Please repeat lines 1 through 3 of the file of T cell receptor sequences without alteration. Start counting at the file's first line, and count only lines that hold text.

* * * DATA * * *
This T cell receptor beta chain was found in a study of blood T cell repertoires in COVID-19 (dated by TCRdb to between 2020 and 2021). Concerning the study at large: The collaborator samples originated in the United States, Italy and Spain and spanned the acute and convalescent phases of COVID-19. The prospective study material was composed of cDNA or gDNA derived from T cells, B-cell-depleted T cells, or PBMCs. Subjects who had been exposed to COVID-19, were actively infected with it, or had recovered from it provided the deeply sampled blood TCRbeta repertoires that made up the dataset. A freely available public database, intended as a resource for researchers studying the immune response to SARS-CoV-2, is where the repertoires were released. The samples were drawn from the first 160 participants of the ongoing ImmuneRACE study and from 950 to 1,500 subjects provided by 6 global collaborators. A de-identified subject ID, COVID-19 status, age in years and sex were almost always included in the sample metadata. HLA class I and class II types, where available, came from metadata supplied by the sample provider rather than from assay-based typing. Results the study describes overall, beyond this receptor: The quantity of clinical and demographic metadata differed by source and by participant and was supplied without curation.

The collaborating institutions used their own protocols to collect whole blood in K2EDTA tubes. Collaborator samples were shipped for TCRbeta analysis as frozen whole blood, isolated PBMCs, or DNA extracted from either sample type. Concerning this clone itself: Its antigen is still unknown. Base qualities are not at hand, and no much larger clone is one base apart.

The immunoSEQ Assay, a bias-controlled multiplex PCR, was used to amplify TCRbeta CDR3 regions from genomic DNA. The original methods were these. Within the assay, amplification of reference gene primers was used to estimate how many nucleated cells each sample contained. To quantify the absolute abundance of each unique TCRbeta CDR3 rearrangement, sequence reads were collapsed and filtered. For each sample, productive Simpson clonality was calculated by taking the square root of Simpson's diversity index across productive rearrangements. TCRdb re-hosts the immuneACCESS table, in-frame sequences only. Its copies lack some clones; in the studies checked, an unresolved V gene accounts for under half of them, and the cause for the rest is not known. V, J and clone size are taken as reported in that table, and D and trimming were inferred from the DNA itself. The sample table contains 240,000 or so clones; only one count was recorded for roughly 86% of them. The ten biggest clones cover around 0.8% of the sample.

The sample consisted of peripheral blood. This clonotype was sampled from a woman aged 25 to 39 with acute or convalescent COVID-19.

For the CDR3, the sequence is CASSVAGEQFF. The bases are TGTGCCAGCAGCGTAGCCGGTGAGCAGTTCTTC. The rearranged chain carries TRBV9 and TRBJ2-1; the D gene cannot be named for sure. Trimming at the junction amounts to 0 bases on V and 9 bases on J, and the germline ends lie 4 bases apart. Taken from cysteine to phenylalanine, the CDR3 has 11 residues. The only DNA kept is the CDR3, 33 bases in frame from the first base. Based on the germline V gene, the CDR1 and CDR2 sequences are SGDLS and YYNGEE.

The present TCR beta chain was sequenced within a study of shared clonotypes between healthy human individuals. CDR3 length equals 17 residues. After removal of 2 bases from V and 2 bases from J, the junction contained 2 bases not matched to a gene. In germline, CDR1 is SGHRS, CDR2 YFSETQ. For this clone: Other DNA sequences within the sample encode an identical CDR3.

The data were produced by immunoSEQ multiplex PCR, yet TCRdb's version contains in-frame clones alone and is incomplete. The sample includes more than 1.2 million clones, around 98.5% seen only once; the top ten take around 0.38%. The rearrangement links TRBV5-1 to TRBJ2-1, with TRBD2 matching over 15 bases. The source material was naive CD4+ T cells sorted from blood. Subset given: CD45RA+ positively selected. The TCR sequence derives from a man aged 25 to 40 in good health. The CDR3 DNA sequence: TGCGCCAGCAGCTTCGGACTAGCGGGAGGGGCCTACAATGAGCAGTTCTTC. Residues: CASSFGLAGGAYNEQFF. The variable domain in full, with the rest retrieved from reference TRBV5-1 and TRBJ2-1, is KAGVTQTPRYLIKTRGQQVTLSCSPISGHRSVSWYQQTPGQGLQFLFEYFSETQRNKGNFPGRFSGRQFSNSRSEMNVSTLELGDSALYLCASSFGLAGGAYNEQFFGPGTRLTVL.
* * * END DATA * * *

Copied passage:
This T cell receptor beta chain was found in a study of blood T cell repertoires in COVID-19 (dated by TCRdb to between 2020 and 2021). Concerning the study at large: The collaborator samples originated in the United States, Italy and Spain and spanned the acute and convalescent phases of COVID-19. The prospective study material was composed of cDNA or gDNA derived from T cells, B-cell-depleted T cells, or PBMCs. Subjects who had been exposed to COVID-19, were actively infected with it, or had recovered from it provided the deeply sampled blood TCRbeta repertoires that made up the dataset. A freely available public database, intended as a resource for researchers studying the immune response to SARS-CoV-2, is where the repertoires were released. The samples were drawn from the first 160 participants of the ongoing ImmuneRACE study and from 950 to 1,500 subjects provided by 6 global collaborators. A de-identified subject ID, COVID-19 status, age in years and sex were almost always included in the sample metadata. HLA class I and class II types, where available, came from metadata supplied by the sample provider rather than from assay-based typing. Results the study describes overall, beyond this receptor: The quantity of clinical and demographic metadata differed by source and by participant and was supplied without curation.

The collaborating institutions used their own protocols to collect whole blood in K2EDTA tubes. Collaborator samples were shipped for TCRbeta analysis as frozen whole blood, isolated PBMCs, or DNA extracted from either sample type. Concerning this clone itself: Its antigen is still unknown. Base qualities are not at hand, and no much larger clone is one base apart.

The immunoSEQ Assay, a bias-controlled multiplex PCR, was used to amplify TCRbeta CDR3 regions from genomic DNA. The original methods were these. Within the assay, amplification of reference gene primers was used to estimate how many nucleated cells each sample contained. To quantify the absolute abundance of each unique TCRbeta CDR3 rearrangement, sequence reads were collapsed and filtered. For each sample, productive Simpson clonality was calculated by taking the square root of Simpson's diversity index across productive rearrangements. TCRdb re-hosts the immuneACCESS table, in-frame sequences only. Its copies lack some clones; in the studies checked, an unresolved V gene accounts for under half of them, and the cause for the rest is not known. V, J and clone size are taken as reported in that table, and D and trimming were inferred from the DNA itself. The sample table contains 240,000 or so clones; only one count was recorded for roughly 86% of them. The ten biggest clones cover around 0.8% of the sample.